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Proven Methods for Planning more Efficient, Productive Meetings

Colette Robicheau


Meetings can be highly effective for addressing issues or achieving your organization's goals. They also have the potential to consume time and energy better spent elsewhere without careful planning and management. Here are some proven techniques to keep your meetings productive and on time:

- Determine if a meeting is really necessary. You may be able to achieve your goals through a conference call or an internal notice.

- If a meeting is essential, set a time, place and agenda. A good agenda includes time limits for each topic.

- Keep your meeting short - no more than two hours - for maximum success.

- Always lead with priority items that require little or no discussion. Pick critical topics or attention-grabbers to encourage people to show up on time.

- Schedule topics likely to generate debate at the end of the meeting when people are eager to leave. This will help keep conversations short and focused.

- Limit invitations to those people who are critical to your meeting's success. And, try to keep the number of invitees small (no more than eight if possible).

- Organize and layout any essential materials - from handouts to pens and paper - before the meeting starts.

- Always start on time. Tell those who arrive late where you are in the agenda, and that you'll brief them on what they missed after the meeting.

- Set out the goal or purpose of your meeting at the start to help keep everyone focused.

- Make sure everyone is clear on meeting rules before you begin - i.e., no side conversations, time limits on agenda items, etc.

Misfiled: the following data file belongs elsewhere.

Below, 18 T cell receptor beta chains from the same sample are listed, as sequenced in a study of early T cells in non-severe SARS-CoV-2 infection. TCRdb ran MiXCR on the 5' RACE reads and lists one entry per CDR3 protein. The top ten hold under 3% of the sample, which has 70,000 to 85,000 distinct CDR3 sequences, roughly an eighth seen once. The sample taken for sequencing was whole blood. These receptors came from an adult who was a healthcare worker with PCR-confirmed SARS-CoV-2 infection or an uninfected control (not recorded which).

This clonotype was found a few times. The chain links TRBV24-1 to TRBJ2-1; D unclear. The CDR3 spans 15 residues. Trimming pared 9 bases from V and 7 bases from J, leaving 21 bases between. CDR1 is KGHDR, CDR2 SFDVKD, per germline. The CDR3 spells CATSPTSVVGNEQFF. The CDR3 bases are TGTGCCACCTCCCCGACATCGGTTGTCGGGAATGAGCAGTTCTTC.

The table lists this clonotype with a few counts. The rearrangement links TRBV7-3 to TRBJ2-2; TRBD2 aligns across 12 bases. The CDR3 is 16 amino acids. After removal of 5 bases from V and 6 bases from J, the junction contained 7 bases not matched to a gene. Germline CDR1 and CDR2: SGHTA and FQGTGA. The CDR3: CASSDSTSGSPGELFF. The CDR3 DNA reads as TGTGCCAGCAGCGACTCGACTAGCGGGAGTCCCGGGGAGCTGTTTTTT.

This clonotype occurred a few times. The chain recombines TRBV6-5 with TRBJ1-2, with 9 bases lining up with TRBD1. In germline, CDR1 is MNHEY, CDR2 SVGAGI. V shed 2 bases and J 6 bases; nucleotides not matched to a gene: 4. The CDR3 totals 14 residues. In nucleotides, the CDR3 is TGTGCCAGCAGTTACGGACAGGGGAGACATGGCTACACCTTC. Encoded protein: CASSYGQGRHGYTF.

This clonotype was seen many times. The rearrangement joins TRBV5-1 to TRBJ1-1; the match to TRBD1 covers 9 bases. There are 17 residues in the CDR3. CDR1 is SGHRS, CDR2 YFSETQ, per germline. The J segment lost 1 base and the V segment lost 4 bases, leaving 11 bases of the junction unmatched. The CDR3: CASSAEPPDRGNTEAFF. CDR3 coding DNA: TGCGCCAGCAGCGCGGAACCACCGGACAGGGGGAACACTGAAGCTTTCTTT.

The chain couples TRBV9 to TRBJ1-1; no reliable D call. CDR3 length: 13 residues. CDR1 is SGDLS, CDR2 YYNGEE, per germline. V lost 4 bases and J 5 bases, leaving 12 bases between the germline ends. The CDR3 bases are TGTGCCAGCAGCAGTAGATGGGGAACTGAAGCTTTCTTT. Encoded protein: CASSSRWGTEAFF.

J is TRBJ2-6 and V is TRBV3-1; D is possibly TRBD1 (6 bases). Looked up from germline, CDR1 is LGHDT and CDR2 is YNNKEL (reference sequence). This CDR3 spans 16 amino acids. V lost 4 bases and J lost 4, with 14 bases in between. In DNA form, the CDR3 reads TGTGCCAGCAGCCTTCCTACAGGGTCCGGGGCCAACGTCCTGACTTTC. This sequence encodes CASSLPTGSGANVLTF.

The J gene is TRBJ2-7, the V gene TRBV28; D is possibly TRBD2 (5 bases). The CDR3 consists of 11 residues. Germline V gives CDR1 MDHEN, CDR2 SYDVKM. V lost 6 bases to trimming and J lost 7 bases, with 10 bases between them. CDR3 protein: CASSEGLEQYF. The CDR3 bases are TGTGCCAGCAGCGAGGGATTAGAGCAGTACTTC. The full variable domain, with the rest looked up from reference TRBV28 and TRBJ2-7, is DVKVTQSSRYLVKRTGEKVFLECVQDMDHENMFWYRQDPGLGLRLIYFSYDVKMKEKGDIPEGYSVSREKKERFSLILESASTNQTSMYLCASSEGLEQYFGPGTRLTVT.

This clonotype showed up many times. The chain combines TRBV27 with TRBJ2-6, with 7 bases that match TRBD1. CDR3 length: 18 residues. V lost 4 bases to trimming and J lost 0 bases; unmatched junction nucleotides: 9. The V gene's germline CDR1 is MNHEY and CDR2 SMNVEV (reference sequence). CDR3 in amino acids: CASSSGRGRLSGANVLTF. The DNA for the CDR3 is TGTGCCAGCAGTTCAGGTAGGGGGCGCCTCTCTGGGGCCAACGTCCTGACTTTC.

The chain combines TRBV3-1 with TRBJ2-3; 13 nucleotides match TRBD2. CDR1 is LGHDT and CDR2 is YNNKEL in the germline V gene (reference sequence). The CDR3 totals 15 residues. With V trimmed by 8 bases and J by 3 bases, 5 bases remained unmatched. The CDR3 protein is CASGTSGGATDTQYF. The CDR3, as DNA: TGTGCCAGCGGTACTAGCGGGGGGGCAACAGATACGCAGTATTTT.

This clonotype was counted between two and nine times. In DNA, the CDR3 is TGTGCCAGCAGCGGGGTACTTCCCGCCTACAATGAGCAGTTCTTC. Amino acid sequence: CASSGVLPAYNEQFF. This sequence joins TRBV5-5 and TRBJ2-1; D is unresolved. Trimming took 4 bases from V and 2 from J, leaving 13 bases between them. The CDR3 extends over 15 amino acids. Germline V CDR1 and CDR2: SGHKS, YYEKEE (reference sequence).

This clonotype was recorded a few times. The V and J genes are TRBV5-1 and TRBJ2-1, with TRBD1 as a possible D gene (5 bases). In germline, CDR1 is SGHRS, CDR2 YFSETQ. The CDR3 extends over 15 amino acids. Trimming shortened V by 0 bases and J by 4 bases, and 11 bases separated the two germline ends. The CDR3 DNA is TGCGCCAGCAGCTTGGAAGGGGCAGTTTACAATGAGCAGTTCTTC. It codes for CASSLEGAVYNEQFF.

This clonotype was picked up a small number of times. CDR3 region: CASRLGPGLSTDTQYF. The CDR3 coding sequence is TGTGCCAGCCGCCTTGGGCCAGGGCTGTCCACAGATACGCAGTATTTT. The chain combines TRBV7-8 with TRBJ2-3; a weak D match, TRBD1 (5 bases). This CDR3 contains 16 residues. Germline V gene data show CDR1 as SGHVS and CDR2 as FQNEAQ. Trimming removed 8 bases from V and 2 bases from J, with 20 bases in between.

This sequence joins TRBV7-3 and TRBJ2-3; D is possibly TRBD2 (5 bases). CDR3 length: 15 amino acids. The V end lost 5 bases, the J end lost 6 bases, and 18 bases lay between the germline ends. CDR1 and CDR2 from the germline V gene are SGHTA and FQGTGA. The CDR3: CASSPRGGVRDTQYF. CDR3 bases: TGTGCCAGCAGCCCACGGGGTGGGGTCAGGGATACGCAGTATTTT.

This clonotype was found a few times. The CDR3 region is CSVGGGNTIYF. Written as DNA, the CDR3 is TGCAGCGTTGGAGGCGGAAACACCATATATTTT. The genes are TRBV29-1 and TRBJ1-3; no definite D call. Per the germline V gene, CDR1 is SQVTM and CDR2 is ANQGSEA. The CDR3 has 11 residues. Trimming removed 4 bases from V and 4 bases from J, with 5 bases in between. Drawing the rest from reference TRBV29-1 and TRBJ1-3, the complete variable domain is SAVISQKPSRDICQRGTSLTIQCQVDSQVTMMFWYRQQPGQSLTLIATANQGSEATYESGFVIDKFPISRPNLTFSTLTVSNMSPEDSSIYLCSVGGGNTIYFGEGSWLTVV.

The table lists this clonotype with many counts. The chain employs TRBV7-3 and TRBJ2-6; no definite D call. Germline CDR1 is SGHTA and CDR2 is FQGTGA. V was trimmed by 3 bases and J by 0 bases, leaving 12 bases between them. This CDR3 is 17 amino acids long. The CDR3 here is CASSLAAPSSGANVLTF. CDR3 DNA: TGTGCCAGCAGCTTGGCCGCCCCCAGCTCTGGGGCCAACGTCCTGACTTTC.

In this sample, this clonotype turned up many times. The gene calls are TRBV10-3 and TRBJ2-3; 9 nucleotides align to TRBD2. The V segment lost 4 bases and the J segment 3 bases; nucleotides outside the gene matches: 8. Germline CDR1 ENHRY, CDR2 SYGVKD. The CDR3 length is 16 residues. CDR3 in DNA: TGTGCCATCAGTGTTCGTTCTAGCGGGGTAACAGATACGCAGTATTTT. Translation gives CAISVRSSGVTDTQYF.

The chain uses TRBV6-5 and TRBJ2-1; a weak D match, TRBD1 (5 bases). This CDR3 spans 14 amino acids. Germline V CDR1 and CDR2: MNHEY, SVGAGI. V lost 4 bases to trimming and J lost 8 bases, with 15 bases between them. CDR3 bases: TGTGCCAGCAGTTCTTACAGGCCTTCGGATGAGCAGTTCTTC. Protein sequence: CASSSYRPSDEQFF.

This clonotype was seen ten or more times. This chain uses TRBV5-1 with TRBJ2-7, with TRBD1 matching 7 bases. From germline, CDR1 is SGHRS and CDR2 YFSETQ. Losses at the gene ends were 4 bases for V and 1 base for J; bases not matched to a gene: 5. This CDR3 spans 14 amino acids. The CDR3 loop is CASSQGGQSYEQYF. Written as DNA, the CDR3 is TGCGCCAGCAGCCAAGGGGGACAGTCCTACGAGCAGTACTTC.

- Stick to your agenda and end the meeting when you've covered all topics. Asking participants if there are other matters to discuss will only prolong your meeting.

- If someone is frequently late to your meetings, give them a responsibility such as bringing refreshments, or place their presentation at the top of the agenda.

- Keep your meeting on time and on topic by avoiding interruptions from calls, visitors, and unrelated conversations.

- Assign someone to take notes outlining decisions made, action items, who is responsible for each item and deadlines for completion. Review the notes at the end of the meeting to ensure everyone knows what is expected of him or her. Get the notes out to participants quickly after the meeting.

- Assess and evaluate the success of each meeting. This will help you to plan more efficient meetings in the future.

Colette Robicheau, President of Organize Anything, is a consultant, coach, and speaker who helps people set priorities, stay focused, manage time, and transitions so they can achieve their goals, grow their business and be more successful.

Contact her at and sign up for her newsletter of useful tips at